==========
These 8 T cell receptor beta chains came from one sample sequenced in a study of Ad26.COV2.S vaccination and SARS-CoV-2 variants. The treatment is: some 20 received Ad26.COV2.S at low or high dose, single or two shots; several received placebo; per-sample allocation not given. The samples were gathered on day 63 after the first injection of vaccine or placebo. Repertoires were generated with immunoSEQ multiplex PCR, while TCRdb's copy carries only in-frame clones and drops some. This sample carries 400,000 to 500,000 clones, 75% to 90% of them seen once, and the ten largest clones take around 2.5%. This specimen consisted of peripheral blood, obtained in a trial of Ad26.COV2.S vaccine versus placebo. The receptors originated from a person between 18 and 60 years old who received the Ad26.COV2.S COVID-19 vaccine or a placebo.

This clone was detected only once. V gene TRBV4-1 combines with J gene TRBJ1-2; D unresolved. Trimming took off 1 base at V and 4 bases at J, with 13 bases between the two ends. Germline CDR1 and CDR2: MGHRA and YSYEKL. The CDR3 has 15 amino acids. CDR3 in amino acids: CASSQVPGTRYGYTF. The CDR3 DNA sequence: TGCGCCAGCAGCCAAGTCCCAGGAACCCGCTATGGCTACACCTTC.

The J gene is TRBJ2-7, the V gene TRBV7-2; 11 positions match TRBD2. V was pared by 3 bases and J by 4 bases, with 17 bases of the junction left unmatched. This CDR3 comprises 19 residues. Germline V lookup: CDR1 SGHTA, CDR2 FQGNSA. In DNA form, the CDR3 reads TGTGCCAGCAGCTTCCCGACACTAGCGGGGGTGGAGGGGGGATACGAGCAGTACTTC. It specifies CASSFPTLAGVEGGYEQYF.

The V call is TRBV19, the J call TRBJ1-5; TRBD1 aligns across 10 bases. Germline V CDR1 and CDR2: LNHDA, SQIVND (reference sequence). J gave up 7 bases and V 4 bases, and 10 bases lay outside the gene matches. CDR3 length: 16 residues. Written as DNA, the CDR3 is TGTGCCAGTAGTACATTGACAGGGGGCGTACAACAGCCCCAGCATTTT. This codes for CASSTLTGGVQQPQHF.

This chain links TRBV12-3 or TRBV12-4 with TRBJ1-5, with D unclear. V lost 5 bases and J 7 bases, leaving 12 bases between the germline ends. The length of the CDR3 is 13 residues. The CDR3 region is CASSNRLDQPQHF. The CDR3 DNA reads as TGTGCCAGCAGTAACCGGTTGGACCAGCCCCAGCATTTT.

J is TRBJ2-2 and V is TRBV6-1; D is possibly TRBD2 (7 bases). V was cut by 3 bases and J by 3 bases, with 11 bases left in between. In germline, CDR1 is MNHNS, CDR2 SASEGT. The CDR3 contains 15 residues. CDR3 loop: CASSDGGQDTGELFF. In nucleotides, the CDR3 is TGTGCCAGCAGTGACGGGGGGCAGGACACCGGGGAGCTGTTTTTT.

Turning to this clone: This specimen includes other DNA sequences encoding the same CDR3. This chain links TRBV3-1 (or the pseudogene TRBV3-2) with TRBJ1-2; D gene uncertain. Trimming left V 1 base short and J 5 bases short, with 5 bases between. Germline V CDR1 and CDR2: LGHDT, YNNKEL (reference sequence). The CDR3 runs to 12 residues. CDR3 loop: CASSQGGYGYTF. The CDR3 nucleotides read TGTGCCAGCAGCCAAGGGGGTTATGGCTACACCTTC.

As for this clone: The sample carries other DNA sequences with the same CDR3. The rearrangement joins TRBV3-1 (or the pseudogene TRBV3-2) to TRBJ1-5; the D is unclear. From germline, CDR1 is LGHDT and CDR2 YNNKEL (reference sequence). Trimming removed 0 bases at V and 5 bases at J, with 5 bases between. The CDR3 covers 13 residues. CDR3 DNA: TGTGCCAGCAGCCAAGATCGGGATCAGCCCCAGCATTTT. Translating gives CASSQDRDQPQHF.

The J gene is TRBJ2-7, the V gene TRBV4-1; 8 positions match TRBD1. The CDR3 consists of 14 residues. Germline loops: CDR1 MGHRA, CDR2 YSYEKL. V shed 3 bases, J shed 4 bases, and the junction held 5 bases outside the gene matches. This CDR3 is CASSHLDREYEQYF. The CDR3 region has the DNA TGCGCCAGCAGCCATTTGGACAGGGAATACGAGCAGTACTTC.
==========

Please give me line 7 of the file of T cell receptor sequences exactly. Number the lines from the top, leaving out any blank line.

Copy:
Turning to this clone: This specimen includes other DNA sequences encoding the same CDR3. This chain links TRBV3-1 (or the pseudogene TRBV3-2) with TRBJ1-2; D gene uncertain. Trimming left V 1 base short and J 5 bases short, with 5 bases between. Germline V CDR1 and CDR2: LGHDT, YNNKEL (reference sequence). The CDR3 runs to 12 residues. CDR3 loop: CASSQGGYGYTF. The CDR3 nucleotides read TGTGCCAGCAGCCAAGGGGGTTATGGCTACACCTTC.